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Gynecological conditions such as cervical stenosis aren’t well known. Indeed, you can experience symptoms and have no idea that cervical stenosis is the reason. The main reason there’s little known about this condition is a lack of awareness and education. And if that’s not frustrating enough, women with endometriosis may be at a higher risk of developing issues with cervical stenosis. So, what exactly is this condition? How is it diagnosed? And how is it treated?

Cervical Stenosis Explained

Cervical stenosis is a condition in which the passageway through the cervix becomes narrow or closed. Consequently, issues such as irregular periods, painful periods, recurrent pelvic pain, and infertility can arise. Furthermore, it can be present at birth, or it can develop later in life. Various factors increase the risk of cervical stenosis. Common causes include uterine surgeries (i.e., endometrial ablation), cervical cancer, cysts, endometriosis, scarring, and radiation treatments. 

 

How It Impacts Menstrual Health

When it comes to menstrual health, cervical stenosis can cause painful periods and chronic pelvic cramping. This pain and discomfort are caused by the cervical opening becoming so narrow that it’s difficult for menstrual flow to exit the body via the vagina. Additionally, if the cervical opening completely closes, blood can build up in the uterus, thus intensifying pelvic cramping as the uterus contracts to expel it. Which, in turn, increases pelvic pain, inflammation, and period irregularity. 

Symptoms to Look Out For

Key signs that may indicate cervical stenosis as an underlying issue include: 

  • Absent periods
  • Painful, disruptive periods
  • Abnormal vaginal bleeding
  • Infertility
  • Chronic or recurrent pelvic pain

It’s important to understand that experiencing these symptoms is not normal. They indicate an underlying issue and are cues that you need to visit your doctor and discuss what’s going on. 

Diagnosing Cervical Stenosis

The process involved with having your symptoms evaluated and diagnosed will vary. But generally speaking, your doctor should focus on understanding your symptoms and determine the diagnostic process. I believe that it’s helpful to be body literate and know what’s normal versus abnormal about your body. Furthermore, having a basic understanding of gynecology and reproductive disorders is also beneficial. Exhibiting awareness regarding diseases such as cervical stenosis, and understanding your risk makes you an active participant in your diagnostic process. Additionally, you’ll be able to follow the steps necessary to get appropriately diagnosed, which can ease stress. 

 

Pelvic Examination

There are a couple of ways that cervical stenosis can be diagnosed. The first is to receive a pelvic exam. It’s during this time that your doctor will evaluate the shape, size, color, and texture of the cervix for any abnormalities. If they notice that the cervix opening appears abnormal, they may try to insert a probe to obtain tissue samples. If unsuccessful, they may decide to diagnose you with cervical stenosis. Or, they may require additional testing.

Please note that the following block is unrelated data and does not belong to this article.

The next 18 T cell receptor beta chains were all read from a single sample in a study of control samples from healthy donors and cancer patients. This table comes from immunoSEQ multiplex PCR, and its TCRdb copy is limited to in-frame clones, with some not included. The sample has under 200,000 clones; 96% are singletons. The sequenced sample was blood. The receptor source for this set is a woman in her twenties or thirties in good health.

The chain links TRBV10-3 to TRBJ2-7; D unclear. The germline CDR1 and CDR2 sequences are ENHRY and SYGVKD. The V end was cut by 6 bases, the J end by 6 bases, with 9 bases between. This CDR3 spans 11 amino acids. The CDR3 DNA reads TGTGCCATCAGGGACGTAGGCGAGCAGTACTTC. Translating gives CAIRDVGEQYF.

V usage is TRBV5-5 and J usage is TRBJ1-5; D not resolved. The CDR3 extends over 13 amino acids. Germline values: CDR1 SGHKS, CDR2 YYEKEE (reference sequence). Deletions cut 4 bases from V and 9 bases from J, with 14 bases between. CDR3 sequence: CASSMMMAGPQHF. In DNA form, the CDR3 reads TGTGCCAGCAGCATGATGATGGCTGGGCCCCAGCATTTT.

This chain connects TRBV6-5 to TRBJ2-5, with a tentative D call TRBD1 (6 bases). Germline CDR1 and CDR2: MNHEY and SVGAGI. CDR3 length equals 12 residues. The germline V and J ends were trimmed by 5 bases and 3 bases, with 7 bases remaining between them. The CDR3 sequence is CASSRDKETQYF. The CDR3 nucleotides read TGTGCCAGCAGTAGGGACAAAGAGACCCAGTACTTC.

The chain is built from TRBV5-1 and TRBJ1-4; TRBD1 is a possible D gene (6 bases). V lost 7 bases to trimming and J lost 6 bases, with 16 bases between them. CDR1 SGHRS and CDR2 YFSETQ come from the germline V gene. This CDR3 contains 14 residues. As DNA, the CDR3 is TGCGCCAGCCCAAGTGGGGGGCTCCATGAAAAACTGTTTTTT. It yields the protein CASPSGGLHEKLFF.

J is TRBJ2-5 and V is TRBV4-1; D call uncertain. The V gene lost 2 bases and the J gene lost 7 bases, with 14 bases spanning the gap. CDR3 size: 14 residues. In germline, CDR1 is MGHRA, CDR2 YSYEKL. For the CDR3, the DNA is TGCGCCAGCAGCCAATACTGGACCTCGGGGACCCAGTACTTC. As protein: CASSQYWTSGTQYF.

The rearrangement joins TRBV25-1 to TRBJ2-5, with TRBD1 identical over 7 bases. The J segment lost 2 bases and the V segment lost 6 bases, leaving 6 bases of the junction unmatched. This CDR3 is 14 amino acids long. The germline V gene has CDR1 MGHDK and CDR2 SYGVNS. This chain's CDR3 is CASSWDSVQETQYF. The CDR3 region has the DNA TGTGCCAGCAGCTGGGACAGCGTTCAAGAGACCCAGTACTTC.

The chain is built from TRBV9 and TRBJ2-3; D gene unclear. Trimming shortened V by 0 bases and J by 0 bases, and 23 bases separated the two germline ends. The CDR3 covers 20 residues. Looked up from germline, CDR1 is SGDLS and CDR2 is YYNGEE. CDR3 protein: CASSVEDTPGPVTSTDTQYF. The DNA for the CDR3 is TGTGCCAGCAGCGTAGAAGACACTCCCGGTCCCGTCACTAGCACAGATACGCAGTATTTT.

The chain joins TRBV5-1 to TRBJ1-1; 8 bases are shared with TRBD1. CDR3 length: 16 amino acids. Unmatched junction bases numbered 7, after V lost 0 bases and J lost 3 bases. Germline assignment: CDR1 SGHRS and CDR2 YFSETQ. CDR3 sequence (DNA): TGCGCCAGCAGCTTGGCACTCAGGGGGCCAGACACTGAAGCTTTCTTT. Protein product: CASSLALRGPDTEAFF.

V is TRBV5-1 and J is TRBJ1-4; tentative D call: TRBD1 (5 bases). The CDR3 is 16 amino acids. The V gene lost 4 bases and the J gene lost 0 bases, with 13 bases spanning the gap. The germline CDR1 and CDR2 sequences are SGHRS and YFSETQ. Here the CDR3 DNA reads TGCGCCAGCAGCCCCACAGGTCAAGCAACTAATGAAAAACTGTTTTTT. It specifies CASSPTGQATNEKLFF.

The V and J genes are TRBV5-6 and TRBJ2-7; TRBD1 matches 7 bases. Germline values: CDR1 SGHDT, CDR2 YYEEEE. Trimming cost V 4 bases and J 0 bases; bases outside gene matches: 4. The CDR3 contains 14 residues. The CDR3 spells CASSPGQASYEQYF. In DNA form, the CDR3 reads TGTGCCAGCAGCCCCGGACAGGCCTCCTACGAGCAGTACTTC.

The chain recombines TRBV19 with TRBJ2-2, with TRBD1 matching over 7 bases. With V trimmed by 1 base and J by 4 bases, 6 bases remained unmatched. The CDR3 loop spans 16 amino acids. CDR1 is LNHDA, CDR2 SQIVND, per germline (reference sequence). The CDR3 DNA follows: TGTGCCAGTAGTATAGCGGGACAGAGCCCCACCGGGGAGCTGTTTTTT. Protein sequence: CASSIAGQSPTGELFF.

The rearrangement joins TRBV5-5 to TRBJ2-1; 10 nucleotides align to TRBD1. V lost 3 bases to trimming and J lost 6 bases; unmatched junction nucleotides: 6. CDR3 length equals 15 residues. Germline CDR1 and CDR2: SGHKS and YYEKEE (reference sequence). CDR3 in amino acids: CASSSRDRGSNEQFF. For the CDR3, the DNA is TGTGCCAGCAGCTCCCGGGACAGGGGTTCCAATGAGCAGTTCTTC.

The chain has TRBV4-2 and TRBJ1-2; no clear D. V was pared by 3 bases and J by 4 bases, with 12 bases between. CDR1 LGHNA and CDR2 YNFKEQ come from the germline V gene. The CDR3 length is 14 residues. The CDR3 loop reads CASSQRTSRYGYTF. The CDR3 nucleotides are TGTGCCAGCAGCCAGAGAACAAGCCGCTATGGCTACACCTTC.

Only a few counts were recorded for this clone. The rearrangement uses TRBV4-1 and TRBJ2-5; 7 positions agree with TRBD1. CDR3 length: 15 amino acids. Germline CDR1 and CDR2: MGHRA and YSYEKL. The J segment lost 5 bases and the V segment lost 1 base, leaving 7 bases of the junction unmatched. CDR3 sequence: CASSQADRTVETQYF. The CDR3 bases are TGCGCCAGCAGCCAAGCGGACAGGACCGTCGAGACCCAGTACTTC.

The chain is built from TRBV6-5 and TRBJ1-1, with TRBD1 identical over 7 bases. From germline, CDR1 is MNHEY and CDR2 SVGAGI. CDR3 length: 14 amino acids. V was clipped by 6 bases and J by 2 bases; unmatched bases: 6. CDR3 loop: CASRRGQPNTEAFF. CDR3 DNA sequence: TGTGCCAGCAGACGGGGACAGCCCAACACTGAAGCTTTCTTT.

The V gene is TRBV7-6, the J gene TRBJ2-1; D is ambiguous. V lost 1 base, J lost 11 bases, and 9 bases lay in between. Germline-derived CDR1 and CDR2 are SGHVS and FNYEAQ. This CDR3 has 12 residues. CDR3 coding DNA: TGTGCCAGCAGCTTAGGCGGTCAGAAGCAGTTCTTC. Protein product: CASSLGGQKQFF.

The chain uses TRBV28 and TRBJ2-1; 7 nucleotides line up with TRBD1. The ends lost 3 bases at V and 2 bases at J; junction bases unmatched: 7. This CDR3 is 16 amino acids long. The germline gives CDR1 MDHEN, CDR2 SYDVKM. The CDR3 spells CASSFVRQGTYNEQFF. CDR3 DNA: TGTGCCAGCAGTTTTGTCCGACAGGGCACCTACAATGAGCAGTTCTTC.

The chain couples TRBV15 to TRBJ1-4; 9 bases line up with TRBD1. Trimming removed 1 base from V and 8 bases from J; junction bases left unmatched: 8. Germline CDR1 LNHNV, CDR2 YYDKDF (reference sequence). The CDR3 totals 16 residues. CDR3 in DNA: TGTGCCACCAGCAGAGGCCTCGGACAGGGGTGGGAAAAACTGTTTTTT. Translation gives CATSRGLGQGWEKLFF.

Pelvic Ultrasound

If you’ve discussed with your doctor how you’re struggling with recurrent pelvic pain, they may decide to perform a pelvic ultrasound. This procedure is another way your doctor may diagnose cervical stenosis is to perform a pelvic ultrasound. It’s during an ultrasound in which abnormalities within the uterus are identified. For instance, it’s common for a blood mass, known as a hematometra, to develop within the uterus due to blood becoming trapped in those with cervical stenosis. 

Treating Cervical Stenosis

Thankfully, cervical stenosis is highly treatable. Your age, severity of symptoms, and desire to have children are the main factors that determine the best treatment for your condition. For example, if you’re experiencing little to no pain and don’t have severe menstrual abnormalities, you and your doctor may decide to forgo treatment. Whereas, if you’re dealing with intense pain, menstrual irregularities, and you’re seeking to have children discussing treatment options with your doctor will be prudent. 

 

Cervical Dilators

The standard treatment for cervical stenosis is to have a cervical dilator placed within the cervix. This small device works to expand and stretch the cervix over time. If this is a treatment that your doctor is suggesting, make sure you discuss at length the side effects and the long-term impact such treatment will have. Additionally, do your research. Are there aspects of this treatment that make you uncomfortable? Do you have questions about its efficacy? Should you be working with a specialist? Express and discuss your concerns with your doctor before making any next steps. 

Outlook

While this isn’t a popular condition that gets discussed a lot, it’s still a common gynecological disorder that causes pain and disruptive symptoms for many women. Furthermore, the lack of awareness surrounding this condition may contribute to it being overlooked, misdiagnosed, and undiagnosed. But, the great news is that it can be easily treated once diagnosed. And, while this post doesn’t discuss the various treatments for cervical stenosis if you have cervical stenosis, you should prioritize conversing with your doctor about a suitable treatment. Lastly, remember that living with painful, irregular, or abnormal periods is not normal or healthy. Treat it as a sign that your body is trying to tell you something and get evaluated to determine the root cause. 

References

Healthline | Why Is My Cervix Closed If I’m Not Pregnant | medically reviewed by Karen Richardson Gill, MD, FAAP specialty in pediatrics on September 28, 2018; written by Corinne O’Keefe Osborn